__________________
kyounge1956 is offline   Reply With Quote
Old 03-29-2010, 09:28 PM   #10
Recycles dryer sheets
 
Join Date: Sep 2006
Posts: 174
It depends. For cases where someone (family) is in a tight spot and just needs some help, but who is otherwise acting responsibly, it is either a gift or a "pay me whenever you can" deal if that makes everyone feel better. These are with money that can be lost if it goes that way and are mentally accounted for as gifts.

But I do think there is a place for more structured intra-family loans. Offering a mortgage or similar loan to a responsible family member, for less than market rates, but for similar to what might be available in 5 yr CDs, for example, can work out well. As a matter of extended family wealth preservation, it's far better for a smaller amount of interest to stay in the family than for a larger amount to go to a bank or mortgage company. The borrower can save significantly on annual cash outlay and the lender gets a modest income stream.It's simple to set up a basic loan agreement, payment table and auto-transfer of monthly payments. It's a reasonable way help out with larger amounts than one is willing or able to gift. The key is trust, a clear understanding, automating transfers and a borrower with a dependable income.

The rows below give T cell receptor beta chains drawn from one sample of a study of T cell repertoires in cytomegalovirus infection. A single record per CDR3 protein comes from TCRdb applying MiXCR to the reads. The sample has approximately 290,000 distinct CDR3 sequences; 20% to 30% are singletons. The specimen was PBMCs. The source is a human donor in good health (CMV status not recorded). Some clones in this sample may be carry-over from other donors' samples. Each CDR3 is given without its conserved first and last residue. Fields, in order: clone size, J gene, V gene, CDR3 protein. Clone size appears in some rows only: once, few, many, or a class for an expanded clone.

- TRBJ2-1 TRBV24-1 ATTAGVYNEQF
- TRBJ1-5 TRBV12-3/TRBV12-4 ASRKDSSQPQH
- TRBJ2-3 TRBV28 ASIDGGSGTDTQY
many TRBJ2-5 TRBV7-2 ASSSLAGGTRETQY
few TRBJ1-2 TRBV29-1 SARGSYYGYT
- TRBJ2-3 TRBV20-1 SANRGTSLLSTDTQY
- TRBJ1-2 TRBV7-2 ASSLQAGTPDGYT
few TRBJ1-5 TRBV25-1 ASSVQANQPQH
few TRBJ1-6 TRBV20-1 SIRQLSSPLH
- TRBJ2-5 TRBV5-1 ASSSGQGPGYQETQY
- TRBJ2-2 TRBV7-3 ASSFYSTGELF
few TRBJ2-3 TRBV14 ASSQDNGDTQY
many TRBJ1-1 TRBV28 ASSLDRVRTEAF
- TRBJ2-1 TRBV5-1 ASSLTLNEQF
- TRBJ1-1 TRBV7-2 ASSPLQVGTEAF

In-laws helped us with low interest mortgages when we were starting out, saving us a bunch along the way, for which we are thankful. Now we are able to help a retired family member (who is living on a limited but stable income) in a similar way.
__________________
rockyj is offline   Reply With Quote
Old 03-29-2010, 09:32 PM   #11
Give me a museum and I'll fill it. (Picasso)
Give me a forum ...
audreyh1's Avatar
 
Join Date: Jan 2006
Location: Rio Grande Valley
Posts: 16,457
Quote:
Originally Posted by Westernskies View Post
Interest in this thread is compounding.
Badda Bing!
__________________
audreyh1 is online now   Reply With Quote
Old 03-29-2010, 09:33 PM   #12
gone traveling
 
Join Date: May 2008
Posts: 3,864
Quote:
Originally Posted by rockyj View Post
It depends. For cases where someone (family) is in a tight spot and just needs some help, but who is otherwise acting responsibly, it is either a gift or a "pay me whenever you can" deal if that makes everyone feel better. These are with money that can be lost if it goes that way and are mentally accounted for as gifts.

But I do think there is a place for more structured intra-family loans. Offering a mortgage or similar loan to a responsible family member, for less than market rates, but for similar to what might be available in 5 yr CDs, for example, can work out well. As a matter of extended family wealth preservation, it's far better for a smaller amount of interest to stay in the family than for a larger amount to go to a bank or mortgage company. The borrower can save significantly on annual cash outlay and the lender gets a modest income stream.It's simple to set up a basic loan agreement, payment table and auto-transfer of monthly payments. It's a reasonable way help out with larger amounts than one is willing or able to gift. The key is a clear understanding, automating transfers and a borrower with a dependable income.